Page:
The announcement yesterday of an oddly truncated long list of 13 names (instead of the usual list of 20) for the Man Booker Prize for Fiction has resulted in expressions of surprise at the omissions of famous names like Graham Swift (a previous winner, however). The Booker has always been a rather odd annual fixture and one characterised by often quirky decisions. If you made a list of the best fiction of the last twenty years and compared this each year with the Booker winner you wouldn't find universal correspondences. Sometimes people win with the book that is not their best and sometimes outstanding books are ignored. Sometimes a book which is over-hyped wins and dutiful readers shimmy down to Waterstone's only to find half-way through that the hype hasn't worked for them. Later, the paperback version is found in profusion in the charity shops. The cycle is complete. The good news is that many small publishers and lesser-known names are on the longlist which should mean that the judges have ignored the hype and gone straight to the real quality. Let's hope it does mean that. J.M.Coetzee, who has won the Booker twice, could hardly expect to win again even if his new book will probably be head and shoulders above the rest, so one can see that judges might consider passing him by to give the others a chance. But let's keep our heads. Book prizes can be an amusing diversion but they are as arbitrary as a game of roulette. Good luck to the person whose number eventually comes up.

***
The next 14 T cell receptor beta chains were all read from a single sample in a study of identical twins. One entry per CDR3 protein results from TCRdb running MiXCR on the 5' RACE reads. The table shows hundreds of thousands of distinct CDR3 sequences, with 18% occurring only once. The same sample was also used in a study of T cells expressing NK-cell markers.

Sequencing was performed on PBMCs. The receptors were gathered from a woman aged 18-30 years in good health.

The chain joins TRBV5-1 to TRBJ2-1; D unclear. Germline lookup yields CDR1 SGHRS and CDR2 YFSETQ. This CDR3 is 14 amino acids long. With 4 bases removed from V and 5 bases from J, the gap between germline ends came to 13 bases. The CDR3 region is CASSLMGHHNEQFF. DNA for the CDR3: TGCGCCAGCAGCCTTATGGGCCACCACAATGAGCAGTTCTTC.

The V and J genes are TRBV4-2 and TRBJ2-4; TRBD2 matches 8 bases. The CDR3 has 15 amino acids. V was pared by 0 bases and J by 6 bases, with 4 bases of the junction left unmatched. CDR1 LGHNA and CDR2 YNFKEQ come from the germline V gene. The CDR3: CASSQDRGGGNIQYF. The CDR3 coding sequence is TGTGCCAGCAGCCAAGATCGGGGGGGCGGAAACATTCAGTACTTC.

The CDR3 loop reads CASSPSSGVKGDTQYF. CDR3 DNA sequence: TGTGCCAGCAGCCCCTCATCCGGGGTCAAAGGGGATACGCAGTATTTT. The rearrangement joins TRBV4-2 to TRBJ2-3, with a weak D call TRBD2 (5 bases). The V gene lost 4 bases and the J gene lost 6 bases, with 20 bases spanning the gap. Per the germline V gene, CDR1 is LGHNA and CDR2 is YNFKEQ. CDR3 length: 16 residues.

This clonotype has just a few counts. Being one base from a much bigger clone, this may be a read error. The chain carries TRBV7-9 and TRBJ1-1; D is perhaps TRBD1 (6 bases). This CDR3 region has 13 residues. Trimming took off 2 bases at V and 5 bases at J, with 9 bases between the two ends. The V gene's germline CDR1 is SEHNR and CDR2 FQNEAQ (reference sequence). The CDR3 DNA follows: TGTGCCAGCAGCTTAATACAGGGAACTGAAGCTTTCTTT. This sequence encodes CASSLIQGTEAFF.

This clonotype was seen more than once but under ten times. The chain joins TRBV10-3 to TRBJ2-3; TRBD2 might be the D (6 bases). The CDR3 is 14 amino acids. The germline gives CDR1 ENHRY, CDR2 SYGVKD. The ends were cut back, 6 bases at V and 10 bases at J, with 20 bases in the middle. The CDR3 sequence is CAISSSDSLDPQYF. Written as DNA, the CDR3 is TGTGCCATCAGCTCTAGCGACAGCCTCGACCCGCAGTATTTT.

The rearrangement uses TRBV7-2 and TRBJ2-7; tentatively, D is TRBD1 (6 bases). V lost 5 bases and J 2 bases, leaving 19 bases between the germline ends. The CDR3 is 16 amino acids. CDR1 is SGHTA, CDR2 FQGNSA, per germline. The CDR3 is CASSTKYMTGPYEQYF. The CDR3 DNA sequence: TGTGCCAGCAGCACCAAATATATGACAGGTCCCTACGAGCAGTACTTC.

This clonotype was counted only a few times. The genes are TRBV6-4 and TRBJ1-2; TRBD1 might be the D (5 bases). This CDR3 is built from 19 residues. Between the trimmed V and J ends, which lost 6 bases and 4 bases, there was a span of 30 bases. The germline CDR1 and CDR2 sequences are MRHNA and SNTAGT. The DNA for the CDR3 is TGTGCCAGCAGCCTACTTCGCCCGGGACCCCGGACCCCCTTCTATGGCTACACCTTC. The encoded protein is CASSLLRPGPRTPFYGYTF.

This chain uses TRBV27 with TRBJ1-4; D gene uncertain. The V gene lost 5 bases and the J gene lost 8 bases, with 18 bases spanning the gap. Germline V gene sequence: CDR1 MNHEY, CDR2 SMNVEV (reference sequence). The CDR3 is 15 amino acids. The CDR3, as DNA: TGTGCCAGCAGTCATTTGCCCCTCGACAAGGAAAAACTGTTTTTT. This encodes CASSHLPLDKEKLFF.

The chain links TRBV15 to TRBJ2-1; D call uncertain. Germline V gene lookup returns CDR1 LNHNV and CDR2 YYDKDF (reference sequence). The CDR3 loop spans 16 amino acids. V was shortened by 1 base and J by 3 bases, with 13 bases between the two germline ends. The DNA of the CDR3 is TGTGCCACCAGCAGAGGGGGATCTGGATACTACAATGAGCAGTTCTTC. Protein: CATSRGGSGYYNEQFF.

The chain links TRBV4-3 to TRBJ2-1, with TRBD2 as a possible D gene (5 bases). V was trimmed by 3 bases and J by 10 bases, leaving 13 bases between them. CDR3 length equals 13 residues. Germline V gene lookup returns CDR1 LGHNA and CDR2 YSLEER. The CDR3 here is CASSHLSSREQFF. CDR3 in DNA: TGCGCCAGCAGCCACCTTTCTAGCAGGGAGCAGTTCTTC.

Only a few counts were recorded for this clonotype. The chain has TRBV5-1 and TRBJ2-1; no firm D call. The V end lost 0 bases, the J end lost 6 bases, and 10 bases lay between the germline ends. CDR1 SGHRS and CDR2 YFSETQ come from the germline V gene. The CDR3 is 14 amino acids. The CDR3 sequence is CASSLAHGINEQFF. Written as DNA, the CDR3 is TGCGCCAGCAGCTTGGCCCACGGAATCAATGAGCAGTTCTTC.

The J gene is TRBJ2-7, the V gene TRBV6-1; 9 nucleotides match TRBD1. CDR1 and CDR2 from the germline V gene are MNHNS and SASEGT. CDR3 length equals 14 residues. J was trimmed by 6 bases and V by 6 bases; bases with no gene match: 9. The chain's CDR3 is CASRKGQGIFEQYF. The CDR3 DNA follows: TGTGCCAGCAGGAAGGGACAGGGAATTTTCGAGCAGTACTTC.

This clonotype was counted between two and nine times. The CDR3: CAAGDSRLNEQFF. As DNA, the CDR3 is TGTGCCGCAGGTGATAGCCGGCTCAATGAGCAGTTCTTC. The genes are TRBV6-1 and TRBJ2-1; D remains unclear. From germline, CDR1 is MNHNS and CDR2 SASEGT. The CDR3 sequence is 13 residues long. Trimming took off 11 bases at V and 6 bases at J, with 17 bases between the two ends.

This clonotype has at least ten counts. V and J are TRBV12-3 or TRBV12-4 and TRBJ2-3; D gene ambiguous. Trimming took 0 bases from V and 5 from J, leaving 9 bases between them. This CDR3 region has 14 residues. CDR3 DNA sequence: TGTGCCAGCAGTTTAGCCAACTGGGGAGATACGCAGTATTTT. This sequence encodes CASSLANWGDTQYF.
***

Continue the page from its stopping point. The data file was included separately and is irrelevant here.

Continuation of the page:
Perhaps the most surprising statistic is that only 110 novels were entered. I thought the line was that we were being drowned in a sea of overproduction of books. I would have expected that number to have been higher.